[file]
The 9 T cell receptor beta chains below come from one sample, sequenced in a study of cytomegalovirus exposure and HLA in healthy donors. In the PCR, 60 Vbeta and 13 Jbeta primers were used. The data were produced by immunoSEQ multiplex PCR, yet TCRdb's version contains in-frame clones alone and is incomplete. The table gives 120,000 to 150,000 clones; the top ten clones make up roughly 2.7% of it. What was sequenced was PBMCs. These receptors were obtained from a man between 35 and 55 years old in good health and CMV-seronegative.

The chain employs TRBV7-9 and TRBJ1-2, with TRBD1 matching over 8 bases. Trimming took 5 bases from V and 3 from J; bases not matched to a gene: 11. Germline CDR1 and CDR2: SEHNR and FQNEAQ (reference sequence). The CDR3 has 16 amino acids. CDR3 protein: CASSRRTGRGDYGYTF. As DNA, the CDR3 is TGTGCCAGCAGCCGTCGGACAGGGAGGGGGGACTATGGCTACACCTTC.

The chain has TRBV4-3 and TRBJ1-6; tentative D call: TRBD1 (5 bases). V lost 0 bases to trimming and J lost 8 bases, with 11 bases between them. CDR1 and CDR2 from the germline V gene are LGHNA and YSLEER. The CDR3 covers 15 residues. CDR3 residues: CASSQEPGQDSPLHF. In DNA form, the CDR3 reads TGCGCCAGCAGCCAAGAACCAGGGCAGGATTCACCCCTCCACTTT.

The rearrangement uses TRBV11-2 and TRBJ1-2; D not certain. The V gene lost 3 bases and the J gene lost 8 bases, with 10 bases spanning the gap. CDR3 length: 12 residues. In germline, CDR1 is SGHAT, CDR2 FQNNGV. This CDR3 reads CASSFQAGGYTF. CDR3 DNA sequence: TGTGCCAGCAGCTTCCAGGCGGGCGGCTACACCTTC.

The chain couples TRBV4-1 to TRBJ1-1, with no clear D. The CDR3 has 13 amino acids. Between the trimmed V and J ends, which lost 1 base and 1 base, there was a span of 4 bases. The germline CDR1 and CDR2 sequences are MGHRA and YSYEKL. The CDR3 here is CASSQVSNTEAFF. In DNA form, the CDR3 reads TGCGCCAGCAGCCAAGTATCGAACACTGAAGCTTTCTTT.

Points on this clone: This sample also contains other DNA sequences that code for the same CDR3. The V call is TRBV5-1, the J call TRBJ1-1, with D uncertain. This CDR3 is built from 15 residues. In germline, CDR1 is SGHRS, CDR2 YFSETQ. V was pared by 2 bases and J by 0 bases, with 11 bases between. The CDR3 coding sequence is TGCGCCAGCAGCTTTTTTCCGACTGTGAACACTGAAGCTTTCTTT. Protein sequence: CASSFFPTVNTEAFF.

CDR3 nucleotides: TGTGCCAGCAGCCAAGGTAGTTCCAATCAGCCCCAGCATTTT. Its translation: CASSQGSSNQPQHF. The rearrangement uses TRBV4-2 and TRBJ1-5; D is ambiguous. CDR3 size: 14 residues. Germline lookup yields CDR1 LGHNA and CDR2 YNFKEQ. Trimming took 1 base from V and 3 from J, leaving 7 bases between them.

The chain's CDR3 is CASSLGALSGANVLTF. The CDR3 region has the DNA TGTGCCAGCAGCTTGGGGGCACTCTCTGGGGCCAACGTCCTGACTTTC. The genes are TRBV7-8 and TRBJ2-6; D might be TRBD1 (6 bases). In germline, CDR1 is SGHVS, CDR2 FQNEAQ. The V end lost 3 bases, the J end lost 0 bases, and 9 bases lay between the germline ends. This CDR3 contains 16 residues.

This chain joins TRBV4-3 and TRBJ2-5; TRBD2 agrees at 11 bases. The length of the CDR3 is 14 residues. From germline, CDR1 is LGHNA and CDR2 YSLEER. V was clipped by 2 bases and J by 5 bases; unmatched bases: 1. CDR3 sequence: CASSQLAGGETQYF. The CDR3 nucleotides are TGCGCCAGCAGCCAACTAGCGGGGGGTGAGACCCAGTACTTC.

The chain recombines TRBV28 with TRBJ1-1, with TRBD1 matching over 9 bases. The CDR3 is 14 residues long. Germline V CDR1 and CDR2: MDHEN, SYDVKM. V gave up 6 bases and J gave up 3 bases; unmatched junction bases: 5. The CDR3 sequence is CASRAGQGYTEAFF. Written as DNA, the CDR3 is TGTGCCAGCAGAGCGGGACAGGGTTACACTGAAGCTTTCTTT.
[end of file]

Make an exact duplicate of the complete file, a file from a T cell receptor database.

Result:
The 9 T cell receptor beta chains below come from one sample, sequenced in a study of cytomegalovirus exposure and HLA in healthy donors. In the PCR, 60 Vbeta and 13 Jbeta primers were used. The data were produced by immunoSEQ multiplex PCR, yet TCRdb's version contains in-frame clones alone and is incomplete. The table gives 120,000 to 150,000 clones; the top ten clones make up roughly 2.7% of it. What was sequenced was PBMCs. These receptors were obtained from a man between 35 and 55 years old in good health and CMV-seronegative.

The chain employs TRBV7-9 and TRBJ1-2, with TRBD1 matching over 8 bases. Trimming took 5 bases from V and 3 from J; bases not matched to a gene: 11. Germline CDR1 and CDR2: SEHNR and FQNEAQ (reference sequence). The CDR3 has 16 amino acids. CDR3 protein: CASSRRTGRGDYGYTF. As DNA, the CDR3 is TGTGCCAGCAGCCGTCGGACAGGGAGGGGGGACTATGGCTACACCTTC.

The chain has TRBV4-3 and TRBJ1-6; tentative D call: TRBD1 (5 bases). V lost 0 bases to trimming and J lost 8 bases, with 11 bases between them. CDR1 and CDR2 from the germline V gene are LGHNA and YSLEER. The CDR3 covers 15 residues. CDR3 residues: CASSQEPGQDSPLHF. In DNA form, the CDR3 reads TGCGCCAGCAGCCAAGAACCAGGGCAGGATTCACCCCTCCACTTT.

The rearrangement uses TRBV11-2 and TRBJ1-2; D not certain. The V gene lost 3 bases and the J gene lost 8 bases, with 10 bases spanning the gap. CDR3 length: 12 residues. In germline, CDR1 is SGHAT, CDR2 FQNNGV. This CDR3 reads CASSFQAGGYTF. CDR3 DNA sequence: TGTGCCAGCAGCTTCCAGGCGGGCGGCTACACCTTC.

The chain couples TRBV4-1 to TRBJ1-1, with no clear D. The CDR3 has 13 amino acids. Between the trimmed V and J ends, which lost 1 base and 1 base, there was a span of 4 bases. The germline CDR1 and CDR2 sequences are MGHRA and YSYEKL. The CDR3 here is CASSQVSNTEAFF. In DNA form, the CDR3 reads TGCGCCAGCAGCCAAGTATCGAACACTGAAGCTTTCTTT.

Points on this clone: This sample also contains other DNA sequences that code for the same CDR3. The V call is TRBV5-1, the J call TRBJ1-1, with D uncertain. This CDR3 is built from 15 residues. In germline, CDR1 is SGHRS, CDR2 YFSETQ. V was pared by 2 bases and J by 0 bases, with 11 bases between. The CDR3 coding sequence is TGCGCCAGCAGCTTTTTTCCGACTGTGAACACTGAAGCTTTCTTT. Protein sequence: CASSFFPTVNTEAFF.

CDR3 nucleotides: TGTGCCAGCAGCCAAGGTAGTTCCAATCAGCCCCAGCATTTT. Its translation: CASSQGSSNQPQHF. The rearrangement uses TRBV4-2 and TRBJ1-5; D is ambiguous. CDR3 size: 14 residues. Germline lookup yields CDR1 LGHNA and CDR2 YNFKEQ. Trimming took 1 base from V and 3 from J, leaving 7 bases between them.

The chain's CDR3 is CASSLGALSGANVLTF. The CDR3 region has the DNA TGTGCCAGCAGCTTGGGGGCACTCTCTGGGGCCAACGTCCTGACTTTC. The genes are TRBV7-8 and TRBJ2-6; D might be TRBD1 (6 bases). In germline, CDR1 is SGHVS, CDR2 FQNEAQ. The V end lost 3 bases, the J end lost 0 bases, and 9 bases lay between the germline ends. This CDR3 contains 16 residues.

This chain joins TRBV4-3 and TRBJ2-5; TRBD2 agrees at 11 bases. The length of the CDR3 is 14 residues. From germline, CDR1 is LGHNA and CDR2 YSLEER. V was clipped by 2 bases and J by 5 bases; unmatched bases: 1. CDR3 sequence: CASSQLAGGETQYF. The CDR3 nucleotides are TGCGCCAGCAGCCAACTAGCGGGGGGTGAGACCCAGTACTTC.

The chain recombines TRBV28 with TRBJ1-1, with TRBD1 matching over 9 bases. The CDR3 is 14 residues long. Germline V CDR1 and CDR2: MDHEN, SYDVKM. V gave up 6 bases and J gave up 3 bases; unmatched junction bases: 5. The CDR3 sequence is CASRAGQGYTEAFF. Written as DNA, the CDR3 is TGTGCCAGCAGAGCGGGACAGGGTTACACTGAAGCTTTCTTT.